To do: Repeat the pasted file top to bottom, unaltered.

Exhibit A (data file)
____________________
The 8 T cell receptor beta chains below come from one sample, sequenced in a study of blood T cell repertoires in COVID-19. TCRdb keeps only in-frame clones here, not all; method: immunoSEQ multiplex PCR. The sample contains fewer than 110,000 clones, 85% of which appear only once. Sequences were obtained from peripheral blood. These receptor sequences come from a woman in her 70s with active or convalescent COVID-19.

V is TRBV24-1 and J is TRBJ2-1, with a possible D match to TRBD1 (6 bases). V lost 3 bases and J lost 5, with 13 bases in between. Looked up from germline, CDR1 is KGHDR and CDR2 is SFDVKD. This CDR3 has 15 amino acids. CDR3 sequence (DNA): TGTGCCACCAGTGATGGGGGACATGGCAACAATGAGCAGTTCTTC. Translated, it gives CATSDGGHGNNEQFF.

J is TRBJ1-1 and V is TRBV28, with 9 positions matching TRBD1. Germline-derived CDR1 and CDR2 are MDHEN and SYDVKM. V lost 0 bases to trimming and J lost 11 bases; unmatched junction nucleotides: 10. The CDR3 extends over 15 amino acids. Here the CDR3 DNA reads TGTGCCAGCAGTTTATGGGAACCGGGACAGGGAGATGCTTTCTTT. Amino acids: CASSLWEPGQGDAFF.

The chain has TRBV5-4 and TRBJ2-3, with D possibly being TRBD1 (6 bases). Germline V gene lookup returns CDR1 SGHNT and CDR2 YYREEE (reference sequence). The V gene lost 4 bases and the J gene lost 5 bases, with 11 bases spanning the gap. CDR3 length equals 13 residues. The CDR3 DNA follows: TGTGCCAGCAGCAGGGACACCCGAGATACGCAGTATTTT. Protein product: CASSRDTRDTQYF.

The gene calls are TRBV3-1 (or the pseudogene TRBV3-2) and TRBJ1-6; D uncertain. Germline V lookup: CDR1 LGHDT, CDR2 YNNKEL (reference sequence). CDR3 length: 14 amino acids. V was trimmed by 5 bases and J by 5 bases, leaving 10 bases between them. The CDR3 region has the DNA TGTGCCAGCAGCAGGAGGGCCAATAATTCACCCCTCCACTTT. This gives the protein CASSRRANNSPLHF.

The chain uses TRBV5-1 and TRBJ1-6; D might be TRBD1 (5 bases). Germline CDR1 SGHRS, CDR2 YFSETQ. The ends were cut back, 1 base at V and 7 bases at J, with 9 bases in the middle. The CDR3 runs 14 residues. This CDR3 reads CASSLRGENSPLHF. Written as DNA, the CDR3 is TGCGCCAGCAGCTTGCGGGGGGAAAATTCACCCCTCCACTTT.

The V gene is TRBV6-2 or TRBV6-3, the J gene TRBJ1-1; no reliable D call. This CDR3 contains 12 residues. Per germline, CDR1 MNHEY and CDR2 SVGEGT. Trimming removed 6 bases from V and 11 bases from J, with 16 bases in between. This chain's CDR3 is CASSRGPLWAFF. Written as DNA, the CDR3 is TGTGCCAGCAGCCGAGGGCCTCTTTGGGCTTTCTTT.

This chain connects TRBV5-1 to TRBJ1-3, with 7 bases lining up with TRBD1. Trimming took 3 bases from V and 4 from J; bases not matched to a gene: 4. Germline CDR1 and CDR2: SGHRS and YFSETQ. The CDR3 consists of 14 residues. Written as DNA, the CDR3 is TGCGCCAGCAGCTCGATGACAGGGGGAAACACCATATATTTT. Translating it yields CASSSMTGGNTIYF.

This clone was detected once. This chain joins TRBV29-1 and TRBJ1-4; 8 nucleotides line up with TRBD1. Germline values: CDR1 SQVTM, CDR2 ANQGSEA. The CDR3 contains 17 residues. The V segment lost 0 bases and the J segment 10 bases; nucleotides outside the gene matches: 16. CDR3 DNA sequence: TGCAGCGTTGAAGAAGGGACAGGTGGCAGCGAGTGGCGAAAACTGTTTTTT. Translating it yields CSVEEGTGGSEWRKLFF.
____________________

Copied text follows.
The 8 T cell receptor beta chains below come from one sample, sequenced in a study of blood T cell repertoires in COVID-19. TCRdb keeps only in-frame clones here, not all; method: immunoSEQ multiplex PCR. The sample contains fewer than 110,000 clones, 85% of which appear only once. Sequences were obtained from peripheral blood. These receptor sequences come from a woman in her 70s with active or convalescent COVID-19.

V is TRBV24-1 and J is TRBJ2-1, with a possible D match to TRBD1 (6 bases). V lost 3 bases and J lost 5, with 13 bases in between. Looked up from germline, CDR1 is KGHDR and CDR2 is SFDVKD. This CDR3 has 15 amino acids. CDR3 sequence (DNA): TGTGCCACCAGTGATGGGGGACATGGCAACAATGAGCAGTTCTTC. Translated, it gives CATSDGGHGNNEQFF.

J is TRBJ1-1 and V is TRBV28, with 9 positions matching TRBD1. Germline-derived CDR1 and CDR2 are MDHEN and SYDVKM. V lost 0 bases to trimming and J lost 11 bases; unmatched junction nucleotides: 10. The CDR3 extends over 15 amino acids. Here the CDR3 DNA reads TGTGCCAGCAGTTTATGGGAACCGGGACAGGGAGATGCTTTCTTT. Amino acids: CASSLWEPGQGDAFF.

The chain has TRBV5-4 and TRBJ2-3, with D possibly being TRBD1 (6 bases). Germline V gene lookup returns CDR1 SGHNT and CDR2 YYREEE (reference sequence). The V gene lost 4 bases and the J gene lost 5 bases, with 11 bases spanning the gap. CDR3 length equals 13 residues. The CDR3 DNA follows: TGTGCCAGCAGCAGGGACACCCGAGATACGCAGTATTTT. Protein product: CASSRDTRDTQYF.

The gene calls are TRBV3-1 (or the pseudogene TRBV3-2) and TRBJ1-6; D uncertain. Germline V lookup: CDR1 LGHDT, CDR2 YNNKEL (reference sequence). CDR3 length: 14 amino acids. V was trimmed by 5 bases and J by 5 bases, leaving 10 bases between them. The CDR3 region has the DNA TGTGCCAGCAGCAGGAGGGCCAATAATTCACCCCTCCACTTT. This gives the protein CASSRRANNSPLHF.

The chain uses TRBV5-1 and TRBJ1-6; D might be TRBD1 (5 bases). Germline CDR1 SGHRS, CDR2 YFSETQ. The ends were cut back, 1 base at V and 7 bases at J, with 9 bases in the middle. The CDR3 runs 14 residues. This CDR3 reads CASSLRGENSPLHF. Written as DNA, the CDR3 is TGCGCCAGCAGCTTGCGGGGGGAAAATTCACCCCTCCACTTT.

The V gene is TRBV6-2 or TRBV6-3, the J gene TRBJ1-1; no reliable D call. This CDR3 contains 12 residues. Per germline, CDR1 MNHEY and CDR2 SVGEGT. Trimming removed 6 bases from V and 11 bases from J, with 16 bases in between. This chain's CDR3 is CASSRGPLWAFF. Written as DNA, the CDR3 is TGTGCCAGCAGCCGAGGGCCTCTTTGGGCTTTCTTT.

This chain connects TRBV5-1 to TRBJ1-3, with 7 bases lining up with TRBD1. Trimming took 3 bases from V and 4 from J; bases not matched to a gene: 4. Germline CDR1 and CDR2: SGHRS and YFSETQ. The CDR3 consists of 14 residues. Written as DNA, the CDR3 is TGCGCCAGCAGCTCGATGACAGGGGGAAACACCATATATTTT. Translating it yields CASSSMTGGNTIYF.

This clone was detected once. This chain joins TRBV29-1 and TRBJ1-4; 8 nucleotides line up with TRBD1. Germline values: CDR1 SQVTM, CDR2 ANQGSEA. The CDR3 contains 17 residues. The V segment lost 0 bases and the J segment 10 bases; nucleotides outside the gene matches: 16. CDR3 DNA sequence: TGCAGCGTTGAAGAAGGGACAGGTGGCAGCGAGTGGCGAAAACTGTTTTTT. Translating it yields CSVEEGTGGSEWRKLFF.